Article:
Learn some interesting things about the park and the animals that live in it. Link to some of our animal pages to learn even more and to see some amazing photographs, all taken in the park!
The Kruger National Park is nearly two million hectares in size. This is about the size of Israel or Wales!
A giraffe's tongue can grow up to 45cm / 17.7in.
A big male lion can weigh up to 260kg / 573lbs.
The serval cat can jump up to 2m / 6.6ft high.
An adult impala can jump up to 10m / 10ft far.
Of the 114 reptile species in the park, the flap-necked chameleon is the only chameleon.
The fence between the Kruger National Park and Mozambique where the Transfrontier park has been proclaimed in the east has been removed. The animals can now move freely between the two countries.
Lesser bushbabies urinate on their hands and feet to leave chemical messages to other bushbabies that use the same trees.
If you are eating under the thatched-roof lapas at Skukuza's cafeteria, look up and you will see bats hanging from the roof.
Black-backed jackal pairs form a bond that can last a lifetime.
Certain antelopes, like impalas, can delay the birth of their young by as much as a few weeks if the rains are late.
Leopards don't live in trees, but often rest in them or take their prey up to safety. They spend a lot of time on the ground, too.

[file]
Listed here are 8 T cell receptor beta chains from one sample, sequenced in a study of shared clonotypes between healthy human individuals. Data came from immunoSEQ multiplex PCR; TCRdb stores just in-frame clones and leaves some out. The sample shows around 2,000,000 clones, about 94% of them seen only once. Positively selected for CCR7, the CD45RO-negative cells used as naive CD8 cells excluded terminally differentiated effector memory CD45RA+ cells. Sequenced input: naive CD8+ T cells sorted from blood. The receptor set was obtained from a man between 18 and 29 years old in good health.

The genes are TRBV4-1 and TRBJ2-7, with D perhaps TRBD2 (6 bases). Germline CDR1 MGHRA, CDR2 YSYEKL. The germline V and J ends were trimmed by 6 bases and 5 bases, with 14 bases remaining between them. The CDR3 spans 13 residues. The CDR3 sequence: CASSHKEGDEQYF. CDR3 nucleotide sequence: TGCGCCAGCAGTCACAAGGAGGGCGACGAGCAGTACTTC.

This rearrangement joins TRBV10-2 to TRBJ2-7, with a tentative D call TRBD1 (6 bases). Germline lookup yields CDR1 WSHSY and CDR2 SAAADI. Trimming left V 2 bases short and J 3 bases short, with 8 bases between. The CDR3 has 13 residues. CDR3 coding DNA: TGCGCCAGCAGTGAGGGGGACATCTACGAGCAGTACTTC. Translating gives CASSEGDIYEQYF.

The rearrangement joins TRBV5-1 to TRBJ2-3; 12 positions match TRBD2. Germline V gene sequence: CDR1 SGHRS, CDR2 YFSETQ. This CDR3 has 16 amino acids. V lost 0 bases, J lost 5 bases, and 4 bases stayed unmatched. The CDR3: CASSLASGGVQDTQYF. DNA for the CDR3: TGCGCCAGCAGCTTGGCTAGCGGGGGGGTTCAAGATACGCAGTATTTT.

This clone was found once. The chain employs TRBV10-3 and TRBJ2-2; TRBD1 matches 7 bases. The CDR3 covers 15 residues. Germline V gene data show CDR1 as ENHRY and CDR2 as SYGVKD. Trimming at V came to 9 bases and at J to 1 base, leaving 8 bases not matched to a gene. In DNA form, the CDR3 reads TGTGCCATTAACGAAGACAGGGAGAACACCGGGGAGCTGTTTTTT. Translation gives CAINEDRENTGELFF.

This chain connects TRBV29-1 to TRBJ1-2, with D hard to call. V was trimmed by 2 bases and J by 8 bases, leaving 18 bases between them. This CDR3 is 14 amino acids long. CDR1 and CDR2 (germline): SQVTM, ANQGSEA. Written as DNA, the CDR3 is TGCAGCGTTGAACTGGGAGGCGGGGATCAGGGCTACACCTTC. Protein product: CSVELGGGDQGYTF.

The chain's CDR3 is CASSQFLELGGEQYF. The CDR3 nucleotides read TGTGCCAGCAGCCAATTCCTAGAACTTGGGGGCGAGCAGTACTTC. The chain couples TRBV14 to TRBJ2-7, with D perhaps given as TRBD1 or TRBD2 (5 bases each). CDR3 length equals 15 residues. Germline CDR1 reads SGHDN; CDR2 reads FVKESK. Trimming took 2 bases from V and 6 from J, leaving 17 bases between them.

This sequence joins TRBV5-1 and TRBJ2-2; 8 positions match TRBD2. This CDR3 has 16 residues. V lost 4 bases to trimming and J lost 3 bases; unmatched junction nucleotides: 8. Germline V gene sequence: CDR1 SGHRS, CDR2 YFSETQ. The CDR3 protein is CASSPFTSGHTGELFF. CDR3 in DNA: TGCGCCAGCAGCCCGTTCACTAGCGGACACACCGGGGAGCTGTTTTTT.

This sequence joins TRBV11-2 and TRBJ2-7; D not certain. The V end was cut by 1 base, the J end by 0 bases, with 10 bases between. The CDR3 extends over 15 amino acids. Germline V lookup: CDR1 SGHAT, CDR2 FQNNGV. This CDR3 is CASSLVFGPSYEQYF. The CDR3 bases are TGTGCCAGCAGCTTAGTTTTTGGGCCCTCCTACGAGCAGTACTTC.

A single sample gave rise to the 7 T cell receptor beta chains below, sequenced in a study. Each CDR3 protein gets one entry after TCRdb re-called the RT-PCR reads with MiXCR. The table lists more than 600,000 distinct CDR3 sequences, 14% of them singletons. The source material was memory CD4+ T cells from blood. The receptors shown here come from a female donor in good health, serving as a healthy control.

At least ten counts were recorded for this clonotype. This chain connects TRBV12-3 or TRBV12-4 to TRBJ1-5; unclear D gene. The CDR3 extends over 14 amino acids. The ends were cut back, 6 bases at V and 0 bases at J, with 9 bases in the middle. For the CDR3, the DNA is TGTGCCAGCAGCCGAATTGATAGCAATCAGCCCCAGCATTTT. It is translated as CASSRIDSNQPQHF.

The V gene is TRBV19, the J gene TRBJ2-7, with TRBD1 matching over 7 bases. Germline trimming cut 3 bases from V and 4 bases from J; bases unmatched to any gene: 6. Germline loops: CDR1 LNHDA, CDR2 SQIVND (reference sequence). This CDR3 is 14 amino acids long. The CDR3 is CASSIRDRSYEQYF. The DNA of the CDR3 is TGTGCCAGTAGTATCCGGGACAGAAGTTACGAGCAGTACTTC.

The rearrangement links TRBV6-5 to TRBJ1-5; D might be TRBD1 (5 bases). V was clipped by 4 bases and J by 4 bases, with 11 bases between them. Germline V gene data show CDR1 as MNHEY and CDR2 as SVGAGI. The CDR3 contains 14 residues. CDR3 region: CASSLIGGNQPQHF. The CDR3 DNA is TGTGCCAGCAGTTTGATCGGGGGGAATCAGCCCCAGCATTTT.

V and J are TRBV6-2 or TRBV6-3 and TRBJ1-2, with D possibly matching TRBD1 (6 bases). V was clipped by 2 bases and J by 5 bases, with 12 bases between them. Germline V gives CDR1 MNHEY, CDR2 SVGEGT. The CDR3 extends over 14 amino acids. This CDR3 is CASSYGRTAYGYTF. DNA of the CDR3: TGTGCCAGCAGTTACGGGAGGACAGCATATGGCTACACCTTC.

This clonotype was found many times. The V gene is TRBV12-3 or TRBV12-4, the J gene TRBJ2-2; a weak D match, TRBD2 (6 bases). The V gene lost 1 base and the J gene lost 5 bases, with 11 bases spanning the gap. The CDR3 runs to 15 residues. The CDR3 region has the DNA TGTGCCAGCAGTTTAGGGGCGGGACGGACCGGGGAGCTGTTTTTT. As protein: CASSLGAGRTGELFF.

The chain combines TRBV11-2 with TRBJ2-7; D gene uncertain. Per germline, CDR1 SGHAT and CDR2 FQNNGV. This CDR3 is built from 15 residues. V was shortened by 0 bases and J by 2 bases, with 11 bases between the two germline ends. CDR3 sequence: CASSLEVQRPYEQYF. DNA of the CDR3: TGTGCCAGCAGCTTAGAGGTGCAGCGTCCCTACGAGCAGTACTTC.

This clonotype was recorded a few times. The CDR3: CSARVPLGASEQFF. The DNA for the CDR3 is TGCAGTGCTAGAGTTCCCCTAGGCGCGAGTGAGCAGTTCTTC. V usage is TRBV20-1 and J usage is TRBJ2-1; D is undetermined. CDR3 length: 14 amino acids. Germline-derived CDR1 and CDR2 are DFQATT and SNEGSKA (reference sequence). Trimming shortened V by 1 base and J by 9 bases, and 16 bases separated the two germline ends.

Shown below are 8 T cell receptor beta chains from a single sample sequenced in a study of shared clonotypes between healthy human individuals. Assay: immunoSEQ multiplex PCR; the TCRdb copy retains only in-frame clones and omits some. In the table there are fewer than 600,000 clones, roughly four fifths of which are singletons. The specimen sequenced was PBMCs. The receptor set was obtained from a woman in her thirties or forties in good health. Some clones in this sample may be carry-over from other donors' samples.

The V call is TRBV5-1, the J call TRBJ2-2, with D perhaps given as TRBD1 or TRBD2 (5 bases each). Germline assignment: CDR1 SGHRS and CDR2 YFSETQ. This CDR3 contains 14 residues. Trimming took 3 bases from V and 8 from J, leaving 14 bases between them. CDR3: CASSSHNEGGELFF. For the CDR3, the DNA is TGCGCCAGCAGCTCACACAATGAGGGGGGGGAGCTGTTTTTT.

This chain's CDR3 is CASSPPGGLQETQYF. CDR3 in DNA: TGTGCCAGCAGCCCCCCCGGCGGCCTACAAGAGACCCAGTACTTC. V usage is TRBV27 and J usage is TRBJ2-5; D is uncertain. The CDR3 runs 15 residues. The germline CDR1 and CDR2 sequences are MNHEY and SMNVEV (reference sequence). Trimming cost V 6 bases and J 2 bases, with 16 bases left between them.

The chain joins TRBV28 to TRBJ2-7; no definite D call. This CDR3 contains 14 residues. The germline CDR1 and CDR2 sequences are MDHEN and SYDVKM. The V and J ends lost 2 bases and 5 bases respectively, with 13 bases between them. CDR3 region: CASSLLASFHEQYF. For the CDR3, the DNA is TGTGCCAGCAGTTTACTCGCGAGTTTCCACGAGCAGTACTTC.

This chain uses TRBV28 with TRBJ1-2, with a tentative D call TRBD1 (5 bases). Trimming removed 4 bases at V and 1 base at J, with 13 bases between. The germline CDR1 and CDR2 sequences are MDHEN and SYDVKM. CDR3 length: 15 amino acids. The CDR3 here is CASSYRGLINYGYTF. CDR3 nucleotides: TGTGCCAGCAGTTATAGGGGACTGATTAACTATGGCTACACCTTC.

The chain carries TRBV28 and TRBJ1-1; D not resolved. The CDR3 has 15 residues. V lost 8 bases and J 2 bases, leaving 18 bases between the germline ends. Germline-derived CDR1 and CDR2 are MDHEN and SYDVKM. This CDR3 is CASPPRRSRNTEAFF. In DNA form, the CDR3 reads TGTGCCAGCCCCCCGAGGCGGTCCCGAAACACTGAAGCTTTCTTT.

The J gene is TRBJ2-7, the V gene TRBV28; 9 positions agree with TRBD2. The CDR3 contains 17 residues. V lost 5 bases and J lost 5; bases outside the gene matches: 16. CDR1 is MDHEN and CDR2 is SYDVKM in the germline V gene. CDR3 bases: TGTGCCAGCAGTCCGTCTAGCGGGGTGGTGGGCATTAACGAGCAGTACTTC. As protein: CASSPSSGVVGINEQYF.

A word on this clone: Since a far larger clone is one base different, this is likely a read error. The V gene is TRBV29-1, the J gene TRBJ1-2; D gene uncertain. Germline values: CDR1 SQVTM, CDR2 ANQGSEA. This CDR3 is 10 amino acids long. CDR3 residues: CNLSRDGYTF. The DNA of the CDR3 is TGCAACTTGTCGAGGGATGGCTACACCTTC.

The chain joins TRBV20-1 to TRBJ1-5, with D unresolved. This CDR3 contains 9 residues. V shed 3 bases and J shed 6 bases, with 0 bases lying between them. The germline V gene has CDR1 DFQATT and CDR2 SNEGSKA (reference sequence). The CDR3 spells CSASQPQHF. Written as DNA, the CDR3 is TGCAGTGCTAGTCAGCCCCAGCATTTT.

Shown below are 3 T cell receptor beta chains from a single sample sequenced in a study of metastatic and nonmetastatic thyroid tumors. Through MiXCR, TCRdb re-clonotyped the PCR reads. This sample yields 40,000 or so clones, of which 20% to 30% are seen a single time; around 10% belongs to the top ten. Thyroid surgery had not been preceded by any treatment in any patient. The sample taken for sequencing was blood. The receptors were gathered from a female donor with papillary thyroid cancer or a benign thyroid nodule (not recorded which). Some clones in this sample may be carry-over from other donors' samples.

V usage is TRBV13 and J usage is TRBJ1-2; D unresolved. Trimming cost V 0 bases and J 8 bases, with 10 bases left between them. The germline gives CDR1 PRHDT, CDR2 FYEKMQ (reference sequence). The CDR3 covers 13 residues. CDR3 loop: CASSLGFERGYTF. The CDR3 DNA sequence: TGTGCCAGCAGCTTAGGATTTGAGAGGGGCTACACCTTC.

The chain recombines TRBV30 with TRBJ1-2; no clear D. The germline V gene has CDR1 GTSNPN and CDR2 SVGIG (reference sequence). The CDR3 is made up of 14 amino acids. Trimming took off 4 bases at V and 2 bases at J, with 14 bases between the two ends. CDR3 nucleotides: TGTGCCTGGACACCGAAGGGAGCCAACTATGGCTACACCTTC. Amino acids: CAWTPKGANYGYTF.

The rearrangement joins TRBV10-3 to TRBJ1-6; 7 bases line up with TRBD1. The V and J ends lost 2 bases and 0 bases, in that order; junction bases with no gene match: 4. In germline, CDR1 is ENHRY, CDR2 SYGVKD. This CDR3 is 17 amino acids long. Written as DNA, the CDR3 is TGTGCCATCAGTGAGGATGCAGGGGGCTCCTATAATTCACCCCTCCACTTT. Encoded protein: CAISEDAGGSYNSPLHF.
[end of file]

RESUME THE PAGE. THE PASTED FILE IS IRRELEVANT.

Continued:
Porcupines can't shoot their quills at attackers. They can, however, stab any animal that tries to catch them, and in the process they may loose some quills.
Spotted hyaena females are dominant over all the males in the clan and the alpha female may even have more testosterone than any other male in the clan.
Cheetahs can't retract their claws and as a result are poor tree climbers. Their claws become blunt like those of dogs, giving them the traction they need to run at very high speeds!
Steenbok often bury their dung.
An adult kudu bull's horns may measure up to 181cm / 71.3in if measured along the curve.
Warthogs stick their thin tails straight up into the air when they run away from potential danger. This acts as a kind of beacon for piglets and other warthogs to follow in tall grass.
Rhino horns are actually made from hair and grow back when cut off.
There may be over 40 000 individual muscles in an elephant's trunk, allowing it to pick up a match stick and to push over a massive tree.
Each buffalo has a different facial expression. Make a point of looking at them individually when you come across a herd again!
If crocodiles catch and eat a massive prey animal like a blue wildebeest, they may go without food for many months, sometimes longer than a year.
An adult hippo can hold its breath for up to six minutes.
Most mongoose species in the Kruger National Park use termite mounds for cover.
Vervet monkeys have different warning calls for different types of predators. This way, they can get troop members to look up immediately when an eagle is spotted, for example, or to look for a snake if a python is spotted.
Rhinos form large dung middens, often at the side of the road, which act as chemical information stations.
Elephants can swim well and often play in the water.
Giraffes often lie down to rest, but keep their necks upright.
Giraffes only have seven neck vertebrae.
Spotted hyaenas don't only scavenge, they hunt as well.
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